The Lowdown on the USMCA Roll Up

 You may have seen recent press reports over the interpretation of the so-called "roll-up" provisions of the RVC calculation for certain motor vehicles under the USMCA. This is a complicated issue and there are varying interpretations of the law and the facts, so I figured I could provide some context.

For this to make sense, you might want to have the current version of the Uniform Regulations on Rules of Origin handy. 

The underlying issue is what counts toward the value of non-originating materials when calculating the Regional Value Content of a passenger vehicle or light truck. The starting point for that is Section 14 (p. 39721) of the aforementioned regulations. Section 14(1) begins with a clear and declarative statement:

Roll-Up of Originating Materials

(1) The value of non-originating materials used by the producer in the production of a passenger vehicle, light truck and parts thereof must not, for the purpose of calculating the regional value content of the good, include the value of non-originating materials used to produce originating materials that are subsequently used in the production of the good. For greater certainty, if the production undertaken on non-originating materials results in the production of a good that qualifies as originating, no account is to be taken of the non-originating  material contained therein if that good is used in the subsequent production of another good.

 What this means is that, in contrast to the NAFTA tracing rules, an originating material is wholly originating without regard to any non-originating material used in its production. The non-originating material, in other words, rolls up into the originating material. The VNM of the vehicle will not include any VNM from the originating material.

That is a good and helpful rule that rewards production in North America that creates originating materials.

The non-automotive regulations contains a similar rule at Section 7(4), at page 39704. This indicates that the parties were serious about the roll-up rule.

The controversy arises in relation to the awkwardly-named "super-core." Section 14(4) notes that certain "core parts" listed in column 1 of Table A.2 must be originating for the passenger vehicle or light truck to qualify as originating. The table includes, for example, engines, transmissions, and advanced batteries. Moreover, with the exception of batteries, all of these items must qualify on the basis of the enhanced regional value content requirement. See § 14(5)-(6). The regulations allow the producer to limit VNM in the RVC analysis of the core parts to just non-originating materials listed in column 2 of Table A.2. That limitation on VNM is helpful to qualify those parts individually for purposes of satisfying the requirements of subsections (4) through (6).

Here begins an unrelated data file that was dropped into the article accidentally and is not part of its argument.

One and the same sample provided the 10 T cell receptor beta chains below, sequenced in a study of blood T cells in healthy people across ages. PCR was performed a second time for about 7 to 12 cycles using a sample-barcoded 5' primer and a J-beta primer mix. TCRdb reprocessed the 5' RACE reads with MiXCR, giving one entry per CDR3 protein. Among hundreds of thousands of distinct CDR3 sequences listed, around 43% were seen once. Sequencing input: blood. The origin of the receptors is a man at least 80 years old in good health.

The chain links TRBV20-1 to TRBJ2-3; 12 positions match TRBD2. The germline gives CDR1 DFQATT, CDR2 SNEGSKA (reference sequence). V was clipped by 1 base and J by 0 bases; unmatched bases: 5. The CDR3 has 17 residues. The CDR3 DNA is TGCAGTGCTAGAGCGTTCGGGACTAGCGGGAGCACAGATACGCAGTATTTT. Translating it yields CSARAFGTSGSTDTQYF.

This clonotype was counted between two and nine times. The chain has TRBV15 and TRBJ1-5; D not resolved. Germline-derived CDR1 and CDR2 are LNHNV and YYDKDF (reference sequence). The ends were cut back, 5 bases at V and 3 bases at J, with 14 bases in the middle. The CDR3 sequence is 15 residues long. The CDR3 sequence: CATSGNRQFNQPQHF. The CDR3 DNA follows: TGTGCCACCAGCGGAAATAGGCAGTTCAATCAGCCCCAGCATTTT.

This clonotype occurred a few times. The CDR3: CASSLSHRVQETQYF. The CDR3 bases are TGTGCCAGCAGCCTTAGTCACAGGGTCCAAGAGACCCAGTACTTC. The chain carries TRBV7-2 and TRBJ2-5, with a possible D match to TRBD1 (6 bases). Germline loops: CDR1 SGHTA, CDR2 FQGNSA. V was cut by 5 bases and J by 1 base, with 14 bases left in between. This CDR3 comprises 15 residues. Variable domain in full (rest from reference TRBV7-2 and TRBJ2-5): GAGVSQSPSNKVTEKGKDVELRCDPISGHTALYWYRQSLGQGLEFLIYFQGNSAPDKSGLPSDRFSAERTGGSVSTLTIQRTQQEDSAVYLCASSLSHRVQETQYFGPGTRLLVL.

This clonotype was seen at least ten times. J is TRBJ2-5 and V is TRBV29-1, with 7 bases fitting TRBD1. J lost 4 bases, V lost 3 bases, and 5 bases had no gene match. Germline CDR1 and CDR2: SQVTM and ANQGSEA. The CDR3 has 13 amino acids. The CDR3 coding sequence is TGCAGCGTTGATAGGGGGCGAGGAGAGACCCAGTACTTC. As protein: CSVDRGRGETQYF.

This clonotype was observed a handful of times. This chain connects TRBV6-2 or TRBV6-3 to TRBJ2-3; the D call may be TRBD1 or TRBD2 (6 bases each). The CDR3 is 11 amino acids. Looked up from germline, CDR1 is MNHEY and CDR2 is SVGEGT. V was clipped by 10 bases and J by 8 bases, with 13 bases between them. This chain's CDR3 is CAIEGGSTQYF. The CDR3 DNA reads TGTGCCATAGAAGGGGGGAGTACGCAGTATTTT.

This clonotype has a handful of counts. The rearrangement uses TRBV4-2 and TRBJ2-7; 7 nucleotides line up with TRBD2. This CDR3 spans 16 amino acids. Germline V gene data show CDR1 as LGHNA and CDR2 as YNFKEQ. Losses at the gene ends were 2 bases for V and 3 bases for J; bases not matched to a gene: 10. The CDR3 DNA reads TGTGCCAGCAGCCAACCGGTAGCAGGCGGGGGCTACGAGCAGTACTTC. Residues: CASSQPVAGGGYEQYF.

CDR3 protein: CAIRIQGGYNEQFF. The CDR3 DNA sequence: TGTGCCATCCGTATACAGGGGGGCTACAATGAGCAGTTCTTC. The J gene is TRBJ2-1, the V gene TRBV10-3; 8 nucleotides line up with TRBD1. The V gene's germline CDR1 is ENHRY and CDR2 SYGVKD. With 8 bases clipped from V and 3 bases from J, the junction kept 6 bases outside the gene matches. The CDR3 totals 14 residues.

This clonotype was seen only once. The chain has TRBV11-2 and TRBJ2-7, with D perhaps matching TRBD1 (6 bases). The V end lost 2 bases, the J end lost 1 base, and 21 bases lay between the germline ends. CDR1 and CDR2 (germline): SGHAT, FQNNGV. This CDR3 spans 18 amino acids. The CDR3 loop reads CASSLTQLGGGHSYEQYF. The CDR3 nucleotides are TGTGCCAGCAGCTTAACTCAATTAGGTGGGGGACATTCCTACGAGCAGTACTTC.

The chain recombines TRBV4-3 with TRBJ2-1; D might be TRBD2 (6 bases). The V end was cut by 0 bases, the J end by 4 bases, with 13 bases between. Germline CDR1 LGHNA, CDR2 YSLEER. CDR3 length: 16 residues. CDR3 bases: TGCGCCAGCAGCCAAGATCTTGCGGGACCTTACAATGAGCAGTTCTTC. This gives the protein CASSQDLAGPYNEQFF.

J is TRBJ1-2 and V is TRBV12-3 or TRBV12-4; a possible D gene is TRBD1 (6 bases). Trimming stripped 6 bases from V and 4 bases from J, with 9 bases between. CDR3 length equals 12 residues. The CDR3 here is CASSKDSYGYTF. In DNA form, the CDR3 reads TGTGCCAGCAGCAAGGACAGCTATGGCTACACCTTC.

But, because of subsection (4), if any one of those parts fails to qualify, the vehicle is at risk of not qualifying. To avoid that prospect, the regulations allow for averaging the RVC of the super-core parts. Section 14(10) covers that when it says:

For the purpose of satisfying the requirement specified in subsections (4) through (6) and as an alternative to determining the VNM based on the method in subsection (7), the regional value content of the parts listed in column 1 of Table A.2 of these Regulations may be determined, at the choice of the vehicle producer or exporter, by treating these parts as a single part, which may be referred to as a super-core part . . . .

 The output of that analysis is a single RVC for the super-core. According to Section 14(12)(emphasis is mine):

Once this average, by either methodology, exceeds the required thresholds listed in subsection (13), all parts used to calculate this average are considered originating.